Are there effective treatments for menopause?
For many women treatment is not necessary. Adjustments in lifestyle may be adequate. Consistent exercise and weight management promote energy and a sense of well-being. While not replacements for estrogen, vitamins and nutritional supplements can be helpful. Bisphosphonates have replaced estrogen as the primary treatment for excessive bone loss (osteoporosis). When mood changes are the only bothersome symptom, antidepressants can be effective. Sleep disorders sometimes require medication but are often manageable with mild, over-the-counter options.
What is the role of hormone therapy?
For some women the effects of estrogen loss are very disruptive, especially in the early years, and hormone replacement is necessary when quality of life is significantly affected. Hormone replacement therapy (HRT), primarily estrogen, initially became available to large numbers of women in the 1960s and was used to relieve hot flashes. Beneficial effects on long-term bone health were the primary reasons why women continued with HRT as a means to prevent osteoporosis. Since results from the Women’s Health Initiative that were published in 2002 raised concerns about long-term safety of hormone treatments in older women, HRT has evolved.
Today HRT is used primarily during perimenopause, when symptoms of estrogen loss tend to be the most acute. Many products are available, and most are produced from plant-derived substances, which are equally effective and safe. The major differences are in the delivery systems; there are pills, lozenges, skin patches, creams and gels, as well as vaginal tablets, rings, and creams. If a woman still has her uterus, progesterone is added to inhibit growth of the endometrial lining. Dosing is tailored to each woman to achieve relief of symptoms with the lowest possible dose. Hormone testing is generally not necessary before prescribing.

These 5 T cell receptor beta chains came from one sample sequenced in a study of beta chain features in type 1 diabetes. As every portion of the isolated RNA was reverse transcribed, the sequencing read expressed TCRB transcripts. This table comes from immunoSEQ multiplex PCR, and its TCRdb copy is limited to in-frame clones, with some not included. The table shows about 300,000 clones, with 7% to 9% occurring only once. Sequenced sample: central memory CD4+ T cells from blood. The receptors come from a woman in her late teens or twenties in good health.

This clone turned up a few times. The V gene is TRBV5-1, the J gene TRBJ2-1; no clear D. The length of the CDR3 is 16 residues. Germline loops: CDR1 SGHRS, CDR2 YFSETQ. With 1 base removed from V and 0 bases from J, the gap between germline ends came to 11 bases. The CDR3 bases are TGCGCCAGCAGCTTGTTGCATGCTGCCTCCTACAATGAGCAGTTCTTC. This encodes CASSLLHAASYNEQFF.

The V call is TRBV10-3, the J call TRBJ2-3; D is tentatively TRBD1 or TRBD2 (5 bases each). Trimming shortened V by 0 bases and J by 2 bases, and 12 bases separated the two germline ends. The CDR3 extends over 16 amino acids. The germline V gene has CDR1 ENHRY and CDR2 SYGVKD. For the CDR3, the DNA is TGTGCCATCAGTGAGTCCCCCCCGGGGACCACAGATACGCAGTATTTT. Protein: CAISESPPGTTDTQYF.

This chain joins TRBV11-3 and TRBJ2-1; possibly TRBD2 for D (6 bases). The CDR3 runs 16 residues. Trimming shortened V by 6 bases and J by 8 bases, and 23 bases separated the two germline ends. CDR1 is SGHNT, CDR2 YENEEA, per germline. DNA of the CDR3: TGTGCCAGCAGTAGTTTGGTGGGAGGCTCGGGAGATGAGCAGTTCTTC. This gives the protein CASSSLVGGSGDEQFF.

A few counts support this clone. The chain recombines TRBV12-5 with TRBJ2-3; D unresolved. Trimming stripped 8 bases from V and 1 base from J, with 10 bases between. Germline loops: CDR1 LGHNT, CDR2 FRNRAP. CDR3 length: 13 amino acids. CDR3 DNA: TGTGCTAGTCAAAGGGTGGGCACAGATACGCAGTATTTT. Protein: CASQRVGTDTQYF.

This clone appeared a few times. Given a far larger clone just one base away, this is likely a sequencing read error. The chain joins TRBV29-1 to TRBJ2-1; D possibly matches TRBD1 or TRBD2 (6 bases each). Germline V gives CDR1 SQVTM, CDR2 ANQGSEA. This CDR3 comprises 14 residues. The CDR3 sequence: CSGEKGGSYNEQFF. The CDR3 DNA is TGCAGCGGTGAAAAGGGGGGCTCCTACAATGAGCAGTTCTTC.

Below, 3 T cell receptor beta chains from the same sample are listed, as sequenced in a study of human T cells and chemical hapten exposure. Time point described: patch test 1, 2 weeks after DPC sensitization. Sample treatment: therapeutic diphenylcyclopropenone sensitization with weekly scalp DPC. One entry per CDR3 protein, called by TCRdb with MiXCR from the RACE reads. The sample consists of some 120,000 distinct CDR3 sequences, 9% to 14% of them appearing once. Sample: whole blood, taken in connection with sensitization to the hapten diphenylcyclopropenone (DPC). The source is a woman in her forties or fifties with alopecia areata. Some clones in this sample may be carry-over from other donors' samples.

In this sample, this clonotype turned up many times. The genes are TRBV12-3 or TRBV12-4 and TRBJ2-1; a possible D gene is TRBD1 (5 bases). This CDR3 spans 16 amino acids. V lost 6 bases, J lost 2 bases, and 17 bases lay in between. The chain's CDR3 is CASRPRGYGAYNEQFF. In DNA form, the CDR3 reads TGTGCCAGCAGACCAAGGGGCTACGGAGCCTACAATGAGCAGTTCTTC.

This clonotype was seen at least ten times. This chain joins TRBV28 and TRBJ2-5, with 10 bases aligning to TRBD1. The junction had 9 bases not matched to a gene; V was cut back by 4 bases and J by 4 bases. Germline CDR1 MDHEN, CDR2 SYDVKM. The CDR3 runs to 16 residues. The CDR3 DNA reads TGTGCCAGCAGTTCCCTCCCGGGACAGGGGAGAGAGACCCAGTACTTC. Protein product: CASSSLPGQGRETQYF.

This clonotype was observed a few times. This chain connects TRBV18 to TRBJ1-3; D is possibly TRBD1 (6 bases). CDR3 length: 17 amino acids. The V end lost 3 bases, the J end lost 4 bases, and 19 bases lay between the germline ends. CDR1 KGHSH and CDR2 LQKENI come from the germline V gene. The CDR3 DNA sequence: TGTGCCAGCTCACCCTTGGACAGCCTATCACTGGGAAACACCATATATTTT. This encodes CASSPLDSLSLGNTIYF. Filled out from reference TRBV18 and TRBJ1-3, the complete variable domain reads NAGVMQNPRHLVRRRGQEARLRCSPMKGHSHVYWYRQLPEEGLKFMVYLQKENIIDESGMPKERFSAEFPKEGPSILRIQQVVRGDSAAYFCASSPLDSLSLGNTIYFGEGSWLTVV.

While most women tolerate hormone replacement without serious consequences, underlying medical conditions and family history may raise concerns about long-term use. Therefore extended use is reserved for women whose symptoms persist after the immediate postmenopausal years, with annual review between women and their healthcare providers about benefits and potential risks.
What should women know about their general health or any long-term health conditions related to menopause?
In terms of health, women have an advantage over men until menopause. Over the decade following menopause, aging of the cardiovascular system speeds up, and by her sixties a woman’s risk of cardiovascular disease is approximately the same as a man’s. Appropriate management of weight, blood pressure, diabetes, and cholesterol are ever more important. Maintenance of bone health can be achieved with adequate vitamin D and calcium intake. Colon cancer screening is equally as important for women and men and generally begins around age 50. Mild symptoms of urinary incontinence can increase over time, but treatments may be available and consultation with a gynecologist is encouraged.
The postmenopausal years last for decades, for possibly a third of a woman’s lifetime. Think of this as a new beginning. Focus on the positives: make time for fun and laughter, set new goals, and keep mentally and physically active. With attention to long-term health, women are able to live active, productive lives into their seventies, eighties, and even nineties.
Catherine E. Crim, MD,is a gynecologist physician and surgeon in the Portland, Oregon, area. A native of Connecticut, she received her bachelor’s degree in biology from the University of California at Santa Cruz and received her medical degree from the University of California at Davis. After completing her residency in obstetrics and gynecology, she migrated to Oregon to join her extended family. After practicing obstetrics for several years, she now focuses on gynecology, with a special interest in health education and menopause. She sees patients of all age groups, with many different concerns. Dr. Crim practices at Northwest Gynecology Center, a division of Women’s Healthcare Associates LLC, a private, independent group practice and the largest women’s healthcare organization in Oregon. Visit them on the web at whallc.com or join the women’s health conversation at facebook.com/WomensHealthcare AssociatesLLC.